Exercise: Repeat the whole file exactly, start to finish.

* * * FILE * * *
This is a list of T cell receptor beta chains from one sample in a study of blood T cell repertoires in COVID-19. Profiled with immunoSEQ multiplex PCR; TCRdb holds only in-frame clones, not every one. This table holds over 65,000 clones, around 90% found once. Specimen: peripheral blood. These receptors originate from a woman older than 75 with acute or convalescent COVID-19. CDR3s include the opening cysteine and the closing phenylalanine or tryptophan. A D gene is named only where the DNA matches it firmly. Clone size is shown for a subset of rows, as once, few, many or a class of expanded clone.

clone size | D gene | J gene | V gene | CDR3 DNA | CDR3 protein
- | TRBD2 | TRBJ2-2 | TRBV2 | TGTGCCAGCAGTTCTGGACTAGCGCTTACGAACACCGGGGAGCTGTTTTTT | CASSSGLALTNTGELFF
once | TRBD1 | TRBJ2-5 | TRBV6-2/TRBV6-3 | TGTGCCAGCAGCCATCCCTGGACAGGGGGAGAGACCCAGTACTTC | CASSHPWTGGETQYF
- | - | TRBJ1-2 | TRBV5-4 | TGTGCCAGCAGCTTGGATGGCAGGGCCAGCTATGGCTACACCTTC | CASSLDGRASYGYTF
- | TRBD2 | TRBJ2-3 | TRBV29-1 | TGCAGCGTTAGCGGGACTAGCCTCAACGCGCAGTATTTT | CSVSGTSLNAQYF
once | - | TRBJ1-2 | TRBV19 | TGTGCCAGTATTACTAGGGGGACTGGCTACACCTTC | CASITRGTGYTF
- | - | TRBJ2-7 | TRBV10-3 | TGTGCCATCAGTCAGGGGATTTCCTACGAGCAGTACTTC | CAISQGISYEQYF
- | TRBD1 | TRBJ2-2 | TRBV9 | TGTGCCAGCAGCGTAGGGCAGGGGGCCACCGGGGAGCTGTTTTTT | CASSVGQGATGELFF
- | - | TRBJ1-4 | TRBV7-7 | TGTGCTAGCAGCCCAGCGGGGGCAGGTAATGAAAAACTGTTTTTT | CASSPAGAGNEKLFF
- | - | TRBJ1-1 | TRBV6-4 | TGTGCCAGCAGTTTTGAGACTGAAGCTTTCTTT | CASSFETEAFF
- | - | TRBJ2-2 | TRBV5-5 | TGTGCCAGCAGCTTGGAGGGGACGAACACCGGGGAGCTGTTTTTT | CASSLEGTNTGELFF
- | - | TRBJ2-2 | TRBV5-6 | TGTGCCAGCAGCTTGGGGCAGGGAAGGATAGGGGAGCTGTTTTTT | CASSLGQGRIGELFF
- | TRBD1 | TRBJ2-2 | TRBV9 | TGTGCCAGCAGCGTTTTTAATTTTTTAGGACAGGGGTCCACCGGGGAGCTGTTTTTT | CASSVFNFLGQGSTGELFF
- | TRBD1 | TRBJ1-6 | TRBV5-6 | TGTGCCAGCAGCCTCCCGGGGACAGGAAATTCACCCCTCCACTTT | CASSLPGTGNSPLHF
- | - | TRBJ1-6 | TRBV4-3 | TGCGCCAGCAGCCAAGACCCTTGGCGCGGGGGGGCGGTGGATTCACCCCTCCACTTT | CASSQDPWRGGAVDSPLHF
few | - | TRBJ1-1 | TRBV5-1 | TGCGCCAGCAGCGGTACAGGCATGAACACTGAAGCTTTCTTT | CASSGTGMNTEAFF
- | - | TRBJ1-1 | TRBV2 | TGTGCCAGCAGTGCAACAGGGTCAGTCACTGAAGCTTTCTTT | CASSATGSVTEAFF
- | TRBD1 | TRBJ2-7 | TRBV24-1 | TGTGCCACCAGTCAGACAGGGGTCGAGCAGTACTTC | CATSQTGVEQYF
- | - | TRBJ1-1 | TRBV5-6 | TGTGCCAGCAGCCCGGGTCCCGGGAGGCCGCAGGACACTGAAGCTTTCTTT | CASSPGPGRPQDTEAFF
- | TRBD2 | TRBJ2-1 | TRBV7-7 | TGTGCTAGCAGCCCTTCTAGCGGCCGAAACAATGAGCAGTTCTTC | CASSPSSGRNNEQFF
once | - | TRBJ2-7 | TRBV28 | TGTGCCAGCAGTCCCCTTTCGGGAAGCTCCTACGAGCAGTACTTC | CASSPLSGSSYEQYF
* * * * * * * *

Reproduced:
This is a list of T cell receptor beta chains from one sample in a study of blood T cell repertoires in COVID-19. Profiled with immunoSEQ multiplex PCR; TCRdb holds only in-frame clones, not every one. This table holds over 65,000 clones, around 90% found once. Specimen: peripheral blood. These receptors originate from a woman older than 75 with acute or convalescent COVID-19. CDR3s include the opening cysteine and the closing phenylalanine or tryptophan. A D gene is named only where the DNA matches it firmly. Clone size is shown for a subset of rows, as once, few, many or a class of expanded clone.

clone size | D gene | J gene | V gene | CDR3 DNA | CDR3 protein
- | TRBD2 | TRBJ2-2 | TRBV2 | TGTGCCAGCAGTTCTGGACTAGCGCTTACGAACACCGGGGAGCTGTTTTTT | CASSSGLALTNTGELFF
once | TRBD1 | TRBJ2-5 | TRBV6-2/TRBV6-3 | TGTGCCAGCAGCCATCCCTGGACAGGGGGAGAGACCCAGTACTTC | CASSHPWTGGETQYF
- | - | TRBJ1-2 | TRBV5-4 | TGTGCCAGCAGCTTGGATGGCAGGGCCAGCTATGGCTACACCTTC | CASSLDGRASYGYTF
- | TRBD2 | TRBJ2-3 | TRBV29-1 | TGCAGCGTTAGCGGGACTAGCCTCAACGCGCAGTATTTT | CSVSGTSLNAQYF
once | - | TRBJ1-2 | TRBV19 | TGTGCCAGTATTACTAGGGGGACTGGCTACACCTTC | CASITRGTGYTF
- | - | TRBJ2-7 | TRBV10-3 | TGTGCCATCAGTCAGGGGATTTCCTACGAGCAGTACTTC | CAISQGISYEQYF
- | TRBD1 | TRBJ2-2 | TRBV9 | TGTGCCAGCAGCGTAGGGCAGGGGGCCACCGGGGAGCTGTTTTTT | CASSVGQGATGELFF
- | - | TRBJ1-4 | TRBV7-7 | TGTGCTAGCAGCCCAGCGGGGGCAGGTAATGAAAAACTGTTTTTT | CASSPAGAGNEKLFF
- | - | TRBJ1-1 | TRBV6-4 | TGTGCCAGCAGTTTTGAGACTGAAGCTTTCTTT | CASSFETEAFF
- | - | TRBJ2-2 | TRBV5-5 | TGTGCCAGCAGCTTGGAGGGGACGAACACCGGGGAGCTGTTTTTT | CASSLEGTNTGELFF
- | - | TRBJ2-2 | TRBV5-6 | TGTGCCAGCAGCTTGGGGCAGGGAAGGATAGGGGAGCTGTTTTTT | CASSLGQGRIGELFF
- | TRBD1 | TRBJ2-2 | TRBV9 | TGTGCCAGCAGCGTTTTTAATTTTTTAGGACAGGGGTCCACCGGGGAGCTGTTTTTT | CASSVFNFLGQGSTGELFF
- | TRBD1 | TRBJ1-6 | TRBV5-6 | TGTGCCAGCAGCCTCCCGGGGACAGGAAATTCACCCCTCCACTTT | CASSLPGTGNSPLHF
- | - | TRBJ1-6 | TRBV4-3 | TGCGCCAGCAGCCAAGACCCTTGGCGCGGGGGGGCGGTGGATTCACCCCTCCACTTT | CASSQDPWRGGAVDSPLHF
few | - | TRBJ1-1 | TRBV5-1 | TGCGCCAGCAGCGGTACAGGCATGAACACTGAAGCTTTCTTT | CASSGTGMNTEAFF
- | - | TRBJ1-1 | TRBV2 | TGTGCCAGCAGTGCAACAGGGTCAGTCACTGAAGCTTTCTTT | CASSATGSVTEAFF
- | TRBD1 | TRBJ2-7 | TRBV24-1 | TGTGCCACCAGTCAGACAGGGGTCGAGCAGTACTTC | CATSQTGVEQYF
- | - | TRBJ1-1 | TRBV5-6 | TGTGCCAGCAGCCCGGGTCCCGGGAGGCCGCAGGACACTGAAGCTTTCTTT | CASSPGPGRPQDTEAFF
- | TRBD2 | TRBJ2-1 | TRBV7-7 | TGTGCTAGCAGCCCTTCTAGCGGCCGAAACAATGAGCAGTTCTTC | CASSPSSGRNNEQFF
once | - | TRBJ2-7 | TRBV28 | TGTGCCAGCAGTCCCCTTTCGGGAAGCTCCTACGAGCAGTACTTC | CASSPLSGSSYEQYF